I'm sure in the near future, communication with physicians will take place through iPhones, and that will be an eventual segue into communication via, like, microchips in the brain. But for the time being, I still have a pager.
In medical school, I had to pay for my own pager while I was at the university hospital. We had to rent it through some company, and I was SO excited to have my very own pager. I think I got five pages the whole year and most of those were joke pages from friends paging me to 911 or something.
When I was at the community hospital, they provided us with text pagers. I got a good amount of pages, although the vast majority were mass text messages telling me about a conference I was already at, or saying, "This is a test."
It wasn't until intern year that I got a genuine pager (sometimes two) that I hated with every fiber of my being.
Most pagers these days can be set to a variety of different alarm sounds. I would cycle through them, trying to find the least objectionable. There was the standard loud and annoying beep, which made me sick to my stomach. There was a muted version of this, which I couldn't always hear. There was vibration mode, which I never ever heard.
A lot of residents chose to set their pager alarms to different tunes. Some of these were recognizable songs. One resident had her alarm set to the Godfather theme and one to the theme music from Love Story. But the most baffling thing to me was that several residents set their pager alarm to sound like the Happy Birthday song.
I guess the logic is that the Happy Birthday song evokes good memories, so perhaps making your alarm sound like that will make getting pages less unpleasant. However, I think it's just the opposite. I think the unpleasantness of getting paged all the freaking time for years on end would overwhelm any happy memories from the birthday song.
I just imagine a large group of physicians who now feel physically ill every time they're at a birthday party.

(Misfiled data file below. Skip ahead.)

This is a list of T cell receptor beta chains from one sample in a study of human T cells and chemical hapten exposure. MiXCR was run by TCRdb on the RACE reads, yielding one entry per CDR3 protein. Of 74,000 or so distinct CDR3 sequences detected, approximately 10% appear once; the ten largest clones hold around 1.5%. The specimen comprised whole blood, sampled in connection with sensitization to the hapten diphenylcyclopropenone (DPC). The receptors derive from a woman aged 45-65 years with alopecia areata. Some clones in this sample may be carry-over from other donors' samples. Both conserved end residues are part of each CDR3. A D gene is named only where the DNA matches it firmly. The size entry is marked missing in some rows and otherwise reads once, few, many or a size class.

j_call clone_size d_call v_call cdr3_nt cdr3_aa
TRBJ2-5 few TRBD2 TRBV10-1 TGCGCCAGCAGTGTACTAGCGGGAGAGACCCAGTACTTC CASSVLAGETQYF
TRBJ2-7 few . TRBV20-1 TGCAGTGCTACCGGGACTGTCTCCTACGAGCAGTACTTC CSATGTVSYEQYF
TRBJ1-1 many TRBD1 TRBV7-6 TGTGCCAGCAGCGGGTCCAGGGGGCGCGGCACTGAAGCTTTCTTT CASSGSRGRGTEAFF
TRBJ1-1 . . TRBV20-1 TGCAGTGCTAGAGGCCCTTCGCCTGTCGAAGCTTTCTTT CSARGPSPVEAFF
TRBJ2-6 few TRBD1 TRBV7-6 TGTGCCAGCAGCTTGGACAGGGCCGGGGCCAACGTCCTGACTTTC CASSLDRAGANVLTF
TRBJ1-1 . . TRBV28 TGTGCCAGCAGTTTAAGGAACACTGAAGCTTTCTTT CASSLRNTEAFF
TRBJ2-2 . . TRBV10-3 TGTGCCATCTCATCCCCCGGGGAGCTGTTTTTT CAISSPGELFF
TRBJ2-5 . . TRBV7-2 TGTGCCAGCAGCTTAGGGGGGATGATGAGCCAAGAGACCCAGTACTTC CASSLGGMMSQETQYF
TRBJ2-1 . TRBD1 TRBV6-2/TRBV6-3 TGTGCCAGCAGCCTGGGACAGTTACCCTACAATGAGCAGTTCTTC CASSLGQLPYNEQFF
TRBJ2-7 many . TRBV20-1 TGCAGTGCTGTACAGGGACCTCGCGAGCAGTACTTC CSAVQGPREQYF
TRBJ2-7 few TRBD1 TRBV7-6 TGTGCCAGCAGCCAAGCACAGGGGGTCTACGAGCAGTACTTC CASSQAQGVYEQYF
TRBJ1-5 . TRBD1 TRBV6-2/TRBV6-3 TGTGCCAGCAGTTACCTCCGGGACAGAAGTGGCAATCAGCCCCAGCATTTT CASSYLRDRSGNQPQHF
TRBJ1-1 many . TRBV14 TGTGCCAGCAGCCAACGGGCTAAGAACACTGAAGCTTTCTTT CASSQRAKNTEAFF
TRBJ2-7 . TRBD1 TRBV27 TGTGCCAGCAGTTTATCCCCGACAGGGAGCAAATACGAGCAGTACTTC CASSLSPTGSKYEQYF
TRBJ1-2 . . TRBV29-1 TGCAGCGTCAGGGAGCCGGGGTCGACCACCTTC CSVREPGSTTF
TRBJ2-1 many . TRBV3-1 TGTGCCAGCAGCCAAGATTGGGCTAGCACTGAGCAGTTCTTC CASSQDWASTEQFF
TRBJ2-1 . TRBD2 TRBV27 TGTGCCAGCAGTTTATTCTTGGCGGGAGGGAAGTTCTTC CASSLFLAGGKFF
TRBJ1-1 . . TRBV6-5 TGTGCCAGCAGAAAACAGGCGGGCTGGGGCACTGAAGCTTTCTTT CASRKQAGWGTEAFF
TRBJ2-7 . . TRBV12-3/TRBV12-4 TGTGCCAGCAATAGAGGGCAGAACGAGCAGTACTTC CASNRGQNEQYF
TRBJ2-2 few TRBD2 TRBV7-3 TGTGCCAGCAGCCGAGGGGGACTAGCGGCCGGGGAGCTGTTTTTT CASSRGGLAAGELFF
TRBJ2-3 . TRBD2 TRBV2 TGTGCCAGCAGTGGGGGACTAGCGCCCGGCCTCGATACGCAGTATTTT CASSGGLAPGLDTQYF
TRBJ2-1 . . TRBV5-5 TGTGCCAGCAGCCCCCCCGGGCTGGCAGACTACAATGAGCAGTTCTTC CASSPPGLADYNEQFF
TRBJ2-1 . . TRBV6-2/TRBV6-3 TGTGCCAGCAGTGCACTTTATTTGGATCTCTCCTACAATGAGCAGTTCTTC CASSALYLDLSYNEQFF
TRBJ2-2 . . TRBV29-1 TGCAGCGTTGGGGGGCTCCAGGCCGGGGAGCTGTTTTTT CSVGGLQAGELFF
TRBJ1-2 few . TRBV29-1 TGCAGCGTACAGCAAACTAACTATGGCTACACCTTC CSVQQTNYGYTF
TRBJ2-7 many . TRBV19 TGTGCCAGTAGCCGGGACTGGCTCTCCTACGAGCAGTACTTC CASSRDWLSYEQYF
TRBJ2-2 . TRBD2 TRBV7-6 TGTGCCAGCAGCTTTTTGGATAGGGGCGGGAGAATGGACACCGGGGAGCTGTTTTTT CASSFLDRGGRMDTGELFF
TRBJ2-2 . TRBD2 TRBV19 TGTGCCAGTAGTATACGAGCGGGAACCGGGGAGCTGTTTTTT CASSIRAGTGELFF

I usually opted for an unrecognizable tune or the loud, annoying beep. I figured that the pages were annoying already, so may as well have the sound be annoying.
These days I allow my pager to make a more muted beeping sound. I still jump and feel ill whenever I hear my pager go off, although generally the only times I get paged are the happy occasions when a surgeon finally decides to return my call. I wonder if I'll ever lose that Pavlovian response?
Text messages over smartphones (Android, iOS, blackberry) would seem convenient, but signals through large hospital complexes are unreliable and there is no repository of pages through a hospital system for QA and for legal.ReplyDelete
It is possible that those features could be had with a hospital corporate account, but it would be extremely expensive, on the order of 2000 x $600 smartphones, including $70/month plans. Pagers are considerably less expensive and more reliable. And, if it falls in the toilet or you lose it, replacement costs are less.
The day I left clinical medicine and got rid of my pager is one of the happiest in my life!ReplyDelete
Yeah, our pager sounds were various "pleasing tones". I still get pager tachycardia. I wrote about it here:ReplyDelete
I first learned about the concept of pager as "box of tears" from your blog. And I could *not* stop laughing in that what-a-sick-joke-i-kind-of-have-mild-PTSD-from-my-pager kind of way when I hit the part about some of your co-residents setting their pagers to ring with the Happy Birthday tune.ReplyDelete
At least I've learned to respond calmly when I get 4 back-to-back pages in 70 seconds. Half of them are for easy tasks or things I would never in a million years do (e.g., D/C the attending Surgeon's personal order for a standard on-call-to-the-OR drug for a patient I'm only covering and know nothing about b/c the nurse is concerned that no one told her the patient is having a procedure).